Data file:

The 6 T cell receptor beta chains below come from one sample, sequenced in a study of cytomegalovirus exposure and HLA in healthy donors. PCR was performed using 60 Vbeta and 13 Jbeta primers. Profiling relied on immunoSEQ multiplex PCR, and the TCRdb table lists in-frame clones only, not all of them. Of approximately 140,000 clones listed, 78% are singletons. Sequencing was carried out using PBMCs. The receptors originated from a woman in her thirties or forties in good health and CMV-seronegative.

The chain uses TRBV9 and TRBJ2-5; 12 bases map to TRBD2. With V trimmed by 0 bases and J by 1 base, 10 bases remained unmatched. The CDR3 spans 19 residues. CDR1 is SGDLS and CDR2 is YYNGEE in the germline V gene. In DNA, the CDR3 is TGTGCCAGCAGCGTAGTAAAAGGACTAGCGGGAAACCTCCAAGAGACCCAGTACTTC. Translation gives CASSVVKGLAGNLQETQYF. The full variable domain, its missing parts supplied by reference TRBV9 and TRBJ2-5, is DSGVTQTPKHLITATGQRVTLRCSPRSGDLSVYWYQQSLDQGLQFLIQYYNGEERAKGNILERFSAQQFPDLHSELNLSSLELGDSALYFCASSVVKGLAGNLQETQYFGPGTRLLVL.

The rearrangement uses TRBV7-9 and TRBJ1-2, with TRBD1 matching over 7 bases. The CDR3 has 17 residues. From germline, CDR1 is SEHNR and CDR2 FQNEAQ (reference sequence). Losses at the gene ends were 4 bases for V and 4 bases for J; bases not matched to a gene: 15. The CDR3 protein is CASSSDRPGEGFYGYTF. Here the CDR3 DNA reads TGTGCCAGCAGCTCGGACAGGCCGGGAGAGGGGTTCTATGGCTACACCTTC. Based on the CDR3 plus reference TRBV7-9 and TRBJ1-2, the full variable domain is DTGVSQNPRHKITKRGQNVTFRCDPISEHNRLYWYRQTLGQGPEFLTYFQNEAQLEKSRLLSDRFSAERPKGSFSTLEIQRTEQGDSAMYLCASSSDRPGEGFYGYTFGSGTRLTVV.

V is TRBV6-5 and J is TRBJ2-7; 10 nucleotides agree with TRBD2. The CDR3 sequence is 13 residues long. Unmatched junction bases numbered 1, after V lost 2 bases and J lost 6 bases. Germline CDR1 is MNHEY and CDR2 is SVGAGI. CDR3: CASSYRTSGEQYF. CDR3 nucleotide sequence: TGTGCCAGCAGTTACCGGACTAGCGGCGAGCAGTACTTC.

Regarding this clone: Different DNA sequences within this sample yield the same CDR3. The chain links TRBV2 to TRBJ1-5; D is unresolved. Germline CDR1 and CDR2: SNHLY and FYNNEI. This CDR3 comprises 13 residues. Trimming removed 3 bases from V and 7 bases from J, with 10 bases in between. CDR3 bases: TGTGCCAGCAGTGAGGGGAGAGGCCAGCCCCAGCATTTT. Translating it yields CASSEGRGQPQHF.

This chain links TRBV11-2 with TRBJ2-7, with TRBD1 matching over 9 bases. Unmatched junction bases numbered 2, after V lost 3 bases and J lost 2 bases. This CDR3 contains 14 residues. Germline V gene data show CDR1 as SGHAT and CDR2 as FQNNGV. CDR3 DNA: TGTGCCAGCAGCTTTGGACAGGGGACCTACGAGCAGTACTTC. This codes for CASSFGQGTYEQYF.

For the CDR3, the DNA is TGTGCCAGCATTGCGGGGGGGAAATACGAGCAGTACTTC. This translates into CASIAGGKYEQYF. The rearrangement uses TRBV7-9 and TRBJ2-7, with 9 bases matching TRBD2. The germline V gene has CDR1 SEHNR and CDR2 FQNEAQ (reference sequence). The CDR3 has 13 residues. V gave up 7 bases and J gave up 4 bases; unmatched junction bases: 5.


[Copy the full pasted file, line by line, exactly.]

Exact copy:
The 6 T cell receptor beta chains below come from one sample, sequenced in a study of cytomegalovirus exposure and HLA in healthy donors. PCR was performed using 60 Vbeta and 13 Jbeta primers. Profiling relied on immunoSEQ multiplex PCR, and the TCRdb table lists in-frame clones only, not all of them. Of approximately 140,000 clones listed, 78% are singletons. Sequencing was carried out using PBMCs. The receptors originated from a woman in her thirties or forties in good health and CMV-seronegative.

The chain uses TRBV9 and TRBJ2-5; 12 bases map to TRBD2. With V trimmed by 0 bases and J by 1 base, 10 bases remained unmatched. The CDR3 spans 19 residues. CDR1 is SGDLS and CDR2 is YYNGEE in the germline V gene. In DNA, the CDR3 is TGTGCCAGCAGCGTAGTAAAAGGACTAGCGGGAAACCTCCAAGAGACCCAGTACTTC. Translation gives CASSVVKGLAGNLQETQYF. The full variable domain, its missing parts supplied by reference TRBV9 and TRBJ2-5, is DSGVTQTPKHLITATGQRVTLRCSPRSGDLSVYWYQQSLDQGLQFLIQYYNGEERAKGNILERFSAQQFPDLHSELNLSSLELGDSALYFCASSVVKGLAGNLQETQYFGPGTRLLVL.

The rearrangement uses TRBV7-9 and TRBJ1-2, with TRBD1 matching over 7 bases. The CDR3 has 17 residues. From germline, CDR1 is SEHNR and CDR2 FQNEAQ (reference sequence). Losses at the gene ends were 4 bases for V and 4 bases for J; bases not matched to a gene: 15. The CDR3 protein is CASSSDRPGEGFYGYTF. Here the CDR3 DNA reads TGTGCCAGCAGCTCGGACAGGCCGGGAGAGGGGTTCTATGGCTACACCTTC. Based on the CDR3 plus reference TRBV7-9 and TRBJ1-2, the full variable domain is DTGVSQNPRHKITKRGQNVTFRCDPISEHNRLYWYRQTLGQGPEFLTYFQNEAQLEKSRLLSDRFSAERPKGSFSTLEIQRTEQGDSAMYLCASSSDRPGEGFYGYTFGSGTRLTVV.

V is TRBV6-5 and J is TRBJ2-7; 10 nucleotides agree with TRBD2. The CDR3 sequence is 13 residues long. Unmatched junction bases numbered 1, after V lost 2 bases and J lost 6 bases. Germline CDR1 is MNHEY and CDR2 is SVGAGI. CDR3: CASSYRTSGEQYF. CDR3 nucleotide sequence: TGTGCCAGCAGTTACCGGACTAGCGGCGAGCAGTACTTC.

Regarding this clone: Different DNA sequences within this sample yield the same CDR3. The chain links TRBV2 to TRBJ1-5; D is unresolved. Germline CDR1 and CDR2: SNHLY and FYNNEI. This CDR3 comprises 13 residues. Trimming removed 3 bases from V and 7 bases from J, with 10 bases in between. CDR3 bases: TGTGCCAGCAGTGAGGGGAGAGGCCAGCCCCAGCATTTT. Translating it yields CASSEGRGQPQHF.

This chain links TRBV11-2 with TRBJ2-7, with TRBD1 matching over 9 bases. Unmatched junction bases numbered 2, after V lost 3 bases and J lost 2 bases. This CDR3 contains 14 residues. Germline V gene data show CDR1 as SGHAT and CDR2 as FQNNGV. CDR3 DNA: TGTGCCAGCAGCTTTGGACAGGGGACCTACGAGCAGTACTTC. This codes for CASSFGQGTYEQYF.

For the CDR3, the DNA is TGTGCCAGCATTGCGGGGGGGAAATACGAGCAGTACTTC. This translates into CASIAGGKYEQYF. The rearrangement uses TRBV7-9 and TRBJ2-7, with 9 bases matching TRBD2. The germline V gene has CDR1 SEHNR and CDR2 FQNEAQ (reference sequence). The CDR3 has 13 residues. V gave up 7 bases and J gave up 4 bases; unmatched junction bases: 5.